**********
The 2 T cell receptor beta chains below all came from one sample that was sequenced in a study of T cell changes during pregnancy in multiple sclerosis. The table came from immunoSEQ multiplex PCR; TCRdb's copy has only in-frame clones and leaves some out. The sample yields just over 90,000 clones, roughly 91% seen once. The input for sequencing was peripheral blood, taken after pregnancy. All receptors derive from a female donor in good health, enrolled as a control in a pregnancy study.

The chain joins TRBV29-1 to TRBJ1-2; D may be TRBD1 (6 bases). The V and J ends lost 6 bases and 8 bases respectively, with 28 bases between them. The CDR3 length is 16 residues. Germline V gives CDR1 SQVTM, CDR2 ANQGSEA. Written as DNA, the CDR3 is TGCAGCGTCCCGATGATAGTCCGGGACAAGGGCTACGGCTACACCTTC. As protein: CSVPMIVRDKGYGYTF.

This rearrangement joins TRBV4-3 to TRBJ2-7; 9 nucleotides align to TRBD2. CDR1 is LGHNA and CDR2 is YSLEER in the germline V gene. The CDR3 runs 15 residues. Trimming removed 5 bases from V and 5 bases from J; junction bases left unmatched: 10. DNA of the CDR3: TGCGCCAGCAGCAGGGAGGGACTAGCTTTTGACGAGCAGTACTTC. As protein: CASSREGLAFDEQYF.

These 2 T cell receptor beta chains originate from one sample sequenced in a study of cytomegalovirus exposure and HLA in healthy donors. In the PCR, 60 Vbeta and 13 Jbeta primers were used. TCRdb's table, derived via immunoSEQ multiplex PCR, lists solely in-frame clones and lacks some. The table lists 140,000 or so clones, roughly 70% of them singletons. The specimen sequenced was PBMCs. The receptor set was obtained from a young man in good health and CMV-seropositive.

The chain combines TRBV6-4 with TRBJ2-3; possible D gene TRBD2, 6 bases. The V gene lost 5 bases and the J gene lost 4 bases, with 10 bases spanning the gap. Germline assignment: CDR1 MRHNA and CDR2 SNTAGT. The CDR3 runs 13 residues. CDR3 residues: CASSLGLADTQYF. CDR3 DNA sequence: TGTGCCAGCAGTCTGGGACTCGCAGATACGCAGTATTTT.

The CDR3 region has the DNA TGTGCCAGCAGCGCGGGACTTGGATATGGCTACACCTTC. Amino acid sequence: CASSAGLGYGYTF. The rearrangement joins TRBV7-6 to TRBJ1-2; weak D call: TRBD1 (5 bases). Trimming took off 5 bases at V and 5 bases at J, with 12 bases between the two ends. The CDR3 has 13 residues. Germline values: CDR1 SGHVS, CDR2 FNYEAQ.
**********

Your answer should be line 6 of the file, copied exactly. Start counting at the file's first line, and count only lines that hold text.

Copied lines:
The CDR3 region has the DNA TGTGCCAGCAGCGCGGGACTTGGATATGGCTACACCTTC. Amino acid sequence: CASSAGLGYGYTF. The rearrangement joins TRBV7-6 to TRBJ1-2; weak D call: TRBD1 (5 bases). Trimming took off 5 bases at V and 5 bases at J, with 12 bases between the two ends. The CDR3 has 13 residues. Germline values: CDR1 SGHVS, CDR2 FNYEAQ.